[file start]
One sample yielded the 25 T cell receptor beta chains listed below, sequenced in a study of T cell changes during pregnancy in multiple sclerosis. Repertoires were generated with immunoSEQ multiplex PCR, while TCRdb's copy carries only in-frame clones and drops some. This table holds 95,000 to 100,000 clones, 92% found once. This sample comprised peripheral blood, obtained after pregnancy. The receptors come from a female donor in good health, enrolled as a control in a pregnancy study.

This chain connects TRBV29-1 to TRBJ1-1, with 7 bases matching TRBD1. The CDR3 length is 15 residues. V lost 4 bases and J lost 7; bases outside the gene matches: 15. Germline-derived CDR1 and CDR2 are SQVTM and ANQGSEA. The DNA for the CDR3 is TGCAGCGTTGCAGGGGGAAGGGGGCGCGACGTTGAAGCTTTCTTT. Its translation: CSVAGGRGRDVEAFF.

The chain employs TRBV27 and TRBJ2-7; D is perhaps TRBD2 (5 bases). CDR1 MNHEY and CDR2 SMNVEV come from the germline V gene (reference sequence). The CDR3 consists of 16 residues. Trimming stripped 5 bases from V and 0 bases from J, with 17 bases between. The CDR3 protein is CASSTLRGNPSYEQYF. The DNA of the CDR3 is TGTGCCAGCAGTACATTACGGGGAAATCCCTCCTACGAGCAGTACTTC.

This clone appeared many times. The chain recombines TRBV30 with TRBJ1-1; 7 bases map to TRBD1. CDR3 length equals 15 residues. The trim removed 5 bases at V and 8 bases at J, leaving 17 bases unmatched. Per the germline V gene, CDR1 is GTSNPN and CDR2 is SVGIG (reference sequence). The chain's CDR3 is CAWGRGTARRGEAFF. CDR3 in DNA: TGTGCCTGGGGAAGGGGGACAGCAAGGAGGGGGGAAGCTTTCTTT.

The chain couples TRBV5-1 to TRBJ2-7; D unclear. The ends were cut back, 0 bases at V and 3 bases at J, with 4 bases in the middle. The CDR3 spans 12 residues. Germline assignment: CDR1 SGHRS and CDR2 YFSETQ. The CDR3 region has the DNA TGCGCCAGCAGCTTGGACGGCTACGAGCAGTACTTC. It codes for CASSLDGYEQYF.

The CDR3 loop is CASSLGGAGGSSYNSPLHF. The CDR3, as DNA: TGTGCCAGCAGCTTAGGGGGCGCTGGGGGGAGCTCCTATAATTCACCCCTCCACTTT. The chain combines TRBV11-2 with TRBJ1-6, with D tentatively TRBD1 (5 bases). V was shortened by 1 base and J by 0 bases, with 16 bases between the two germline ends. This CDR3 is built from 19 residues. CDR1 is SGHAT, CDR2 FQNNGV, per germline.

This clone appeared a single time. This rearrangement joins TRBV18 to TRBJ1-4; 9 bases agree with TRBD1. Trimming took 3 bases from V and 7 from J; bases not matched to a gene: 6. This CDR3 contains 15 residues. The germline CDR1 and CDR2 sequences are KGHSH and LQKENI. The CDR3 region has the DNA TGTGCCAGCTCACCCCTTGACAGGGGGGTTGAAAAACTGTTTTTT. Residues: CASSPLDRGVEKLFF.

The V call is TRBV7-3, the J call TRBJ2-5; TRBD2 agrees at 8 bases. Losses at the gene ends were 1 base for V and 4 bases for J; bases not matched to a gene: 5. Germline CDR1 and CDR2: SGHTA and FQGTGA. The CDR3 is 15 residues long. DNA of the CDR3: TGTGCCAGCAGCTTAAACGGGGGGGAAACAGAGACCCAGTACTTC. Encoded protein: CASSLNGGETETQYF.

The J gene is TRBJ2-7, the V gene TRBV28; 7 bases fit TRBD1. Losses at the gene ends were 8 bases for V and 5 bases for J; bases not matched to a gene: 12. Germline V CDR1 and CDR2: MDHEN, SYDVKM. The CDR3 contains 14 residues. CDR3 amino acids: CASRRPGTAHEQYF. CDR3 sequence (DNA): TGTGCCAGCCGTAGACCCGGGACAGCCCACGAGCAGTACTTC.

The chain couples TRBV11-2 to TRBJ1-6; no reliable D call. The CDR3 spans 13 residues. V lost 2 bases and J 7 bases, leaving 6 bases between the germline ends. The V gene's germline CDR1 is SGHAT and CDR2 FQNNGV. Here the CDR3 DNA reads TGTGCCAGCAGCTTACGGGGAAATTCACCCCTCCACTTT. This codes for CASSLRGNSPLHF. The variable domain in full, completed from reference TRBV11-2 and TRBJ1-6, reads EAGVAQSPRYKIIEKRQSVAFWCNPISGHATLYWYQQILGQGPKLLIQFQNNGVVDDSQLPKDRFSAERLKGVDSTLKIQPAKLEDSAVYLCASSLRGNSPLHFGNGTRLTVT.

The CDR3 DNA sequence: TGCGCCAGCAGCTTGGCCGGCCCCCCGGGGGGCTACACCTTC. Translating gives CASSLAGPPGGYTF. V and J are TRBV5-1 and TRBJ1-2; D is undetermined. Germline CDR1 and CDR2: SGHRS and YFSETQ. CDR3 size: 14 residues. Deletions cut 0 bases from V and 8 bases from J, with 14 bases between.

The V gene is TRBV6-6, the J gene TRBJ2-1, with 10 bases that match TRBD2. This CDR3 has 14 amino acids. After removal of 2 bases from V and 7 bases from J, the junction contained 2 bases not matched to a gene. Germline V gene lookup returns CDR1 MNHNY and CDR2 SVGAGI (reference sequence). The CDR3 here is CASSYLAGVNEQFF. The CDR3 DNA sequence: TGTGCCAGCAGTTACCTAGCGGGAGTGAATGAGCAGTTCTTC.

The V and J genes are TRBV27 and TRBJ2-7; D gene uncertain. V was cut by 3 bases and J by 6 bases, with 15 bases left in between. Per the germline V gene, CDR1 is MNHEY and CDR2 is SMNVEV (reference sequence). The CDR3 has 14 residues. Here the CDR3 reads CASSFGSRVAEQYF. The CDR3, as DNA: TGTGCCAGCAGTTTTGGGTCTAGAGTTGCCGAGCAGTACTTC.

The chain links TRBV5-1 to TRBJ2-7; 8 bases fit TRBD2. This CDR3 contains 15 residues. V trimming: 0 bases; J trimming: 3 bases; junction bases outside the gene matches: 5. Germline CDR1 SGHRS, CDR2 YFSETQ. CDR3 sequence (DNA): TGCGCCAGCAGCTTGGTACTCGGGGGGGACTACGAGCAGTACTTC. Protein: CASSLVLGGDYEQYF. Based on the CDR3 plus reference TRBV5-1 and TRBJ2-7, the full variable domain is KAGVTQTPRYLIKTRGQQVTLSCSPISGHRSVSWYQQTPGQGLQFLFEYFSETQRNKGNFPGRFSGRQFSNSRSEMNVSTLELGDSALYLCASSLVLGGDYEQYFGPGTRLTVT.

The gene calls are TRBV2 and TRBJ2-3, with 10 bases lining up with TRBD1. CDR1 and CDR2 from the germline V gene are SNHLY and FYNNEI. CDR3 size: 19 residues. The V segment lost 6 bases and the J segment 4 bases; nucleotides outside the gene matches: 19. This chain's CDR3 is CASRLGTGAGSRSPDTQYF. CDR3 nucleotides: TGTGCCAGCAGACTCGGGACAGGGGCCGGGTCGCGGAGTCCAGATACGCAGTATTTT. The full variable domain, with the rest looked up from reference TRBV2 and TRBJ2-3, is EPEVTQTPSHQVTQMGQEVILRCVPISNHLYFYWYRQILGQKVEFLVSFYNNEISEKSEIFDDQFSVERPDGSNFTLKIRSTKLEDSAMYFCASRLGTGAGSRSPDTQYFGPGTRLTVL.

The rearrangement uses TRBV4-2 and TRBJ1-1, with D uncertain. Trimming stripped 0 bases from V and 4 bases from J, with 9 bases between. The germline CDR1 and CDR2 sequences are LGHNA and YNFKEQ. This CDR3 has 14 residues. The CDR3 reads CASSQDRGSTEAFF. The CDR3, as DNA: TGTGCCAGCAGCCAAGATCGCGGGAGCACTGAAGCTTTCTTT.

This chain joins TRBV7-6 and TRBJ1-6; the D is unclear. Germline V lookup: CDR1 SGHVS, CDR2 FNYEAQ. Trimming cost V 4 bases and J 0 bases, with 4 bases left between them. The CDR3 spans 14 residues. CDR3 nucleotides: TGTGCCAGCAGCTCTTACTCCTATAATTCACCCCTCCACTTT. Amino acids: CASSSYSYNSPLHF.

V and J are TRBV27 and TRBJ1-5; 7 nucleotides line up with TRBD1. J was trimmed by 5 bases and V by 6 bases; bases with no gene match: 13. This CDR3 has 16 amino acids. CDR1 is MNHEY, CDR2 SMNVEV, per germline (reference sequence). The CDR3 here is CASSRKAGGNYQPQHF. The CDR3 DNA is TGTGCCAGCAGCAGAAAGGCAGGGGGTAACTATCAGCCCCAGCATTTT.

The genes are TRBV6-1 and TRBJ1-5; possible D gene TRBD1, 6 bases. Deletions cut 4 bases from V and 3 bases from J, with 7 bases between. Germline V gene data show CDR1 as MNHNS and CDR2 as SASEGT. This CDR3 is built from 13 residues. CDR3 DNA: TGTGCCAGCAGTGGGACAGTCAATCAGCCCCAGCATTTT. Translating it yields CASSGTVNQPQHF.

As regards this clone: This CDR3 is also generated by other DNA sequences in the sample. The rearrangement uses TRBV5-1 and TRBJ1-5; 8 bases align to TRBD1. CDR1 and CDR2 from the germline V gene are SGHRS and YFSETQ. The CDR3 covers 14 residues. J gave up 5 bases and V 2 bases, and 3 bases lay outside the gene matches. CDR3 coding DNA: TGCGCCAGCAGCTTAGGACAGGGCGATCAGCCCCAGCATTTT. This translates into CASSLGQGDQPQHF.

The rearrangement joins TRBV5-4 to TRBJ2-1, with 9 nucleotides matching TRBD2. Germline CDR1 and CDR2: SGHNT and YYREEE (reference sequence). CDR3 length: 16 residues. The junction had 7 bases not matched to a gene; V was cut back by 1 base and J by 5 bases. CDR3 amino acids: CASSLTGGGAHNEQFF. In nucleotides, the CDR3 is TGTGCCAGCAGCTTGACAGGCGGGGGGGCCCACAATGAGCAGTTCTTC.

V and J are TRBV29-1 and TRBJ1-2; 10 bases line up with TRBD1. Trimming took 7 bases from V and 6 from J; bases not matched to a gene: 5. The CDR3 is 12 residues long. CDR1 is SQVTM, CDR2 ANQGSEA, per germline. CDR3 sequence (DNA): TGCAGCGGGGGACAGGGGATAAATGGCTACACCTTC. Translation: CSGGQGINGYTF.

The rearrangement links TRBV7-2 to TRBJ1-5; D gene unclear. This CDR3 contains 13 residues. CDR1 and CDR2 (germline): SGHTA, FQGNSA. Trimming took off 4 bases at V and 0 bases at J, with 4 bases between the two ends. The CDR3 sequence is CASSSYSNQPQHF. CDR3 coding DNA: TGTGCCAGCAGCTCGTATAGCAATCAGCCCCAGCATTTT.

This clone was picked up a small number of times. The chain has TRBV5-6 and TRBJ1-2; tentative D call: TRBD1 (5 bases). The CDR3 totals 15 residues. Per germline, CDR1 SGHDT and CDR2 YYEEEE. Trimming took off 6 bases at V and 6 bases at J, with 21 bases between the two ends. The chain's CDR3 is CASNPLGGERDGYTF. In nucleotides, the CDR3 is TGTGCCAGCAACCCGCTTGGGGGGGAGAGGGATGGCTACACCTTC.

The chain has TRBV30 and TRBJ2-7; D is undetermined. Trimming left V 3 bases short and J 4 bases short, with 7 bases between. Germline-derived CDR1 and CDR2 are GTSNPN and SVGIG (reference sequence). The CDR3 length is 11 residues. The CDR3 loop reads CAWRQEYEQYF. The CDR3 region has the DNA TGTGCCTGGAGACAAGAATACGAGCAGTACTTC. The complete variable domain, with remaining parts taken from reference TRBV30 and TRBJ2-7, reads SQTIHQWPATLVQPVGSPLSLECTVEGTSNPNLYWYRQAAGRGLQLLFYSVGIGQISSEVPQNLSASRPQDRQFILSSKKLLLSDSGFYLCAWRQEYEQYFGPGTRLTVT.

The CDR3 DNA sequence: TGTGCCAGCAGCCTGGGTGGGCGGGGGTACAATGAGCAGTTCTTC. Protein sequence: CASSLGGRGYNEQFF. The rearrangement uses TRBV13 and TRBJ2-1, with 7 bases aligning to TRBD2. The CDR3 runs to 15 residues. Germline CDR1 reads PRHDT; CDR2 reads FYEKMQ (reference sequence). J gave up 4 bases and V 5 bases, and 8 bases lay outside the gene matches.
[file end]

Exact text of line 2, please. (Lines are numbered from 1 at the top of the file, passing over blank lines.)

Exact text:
This chain connects TRBV29-1 to TRBJ1-1, with 7 bases matching TRBD1. The CDR3 length is 15 residues. V lost 4 bases and J lost 7; bases outside the gene matches: 15. Germline-derived CDR1 and CDR2 are SQVTM and ANQGSEA. The DNA for the CDR3 is TGCAGCGTTGCAGGGGGAAGGGGGCGCGACGTTGAAGCTTTCTTT. Its translation: CSVAGGRGRDVEAFF.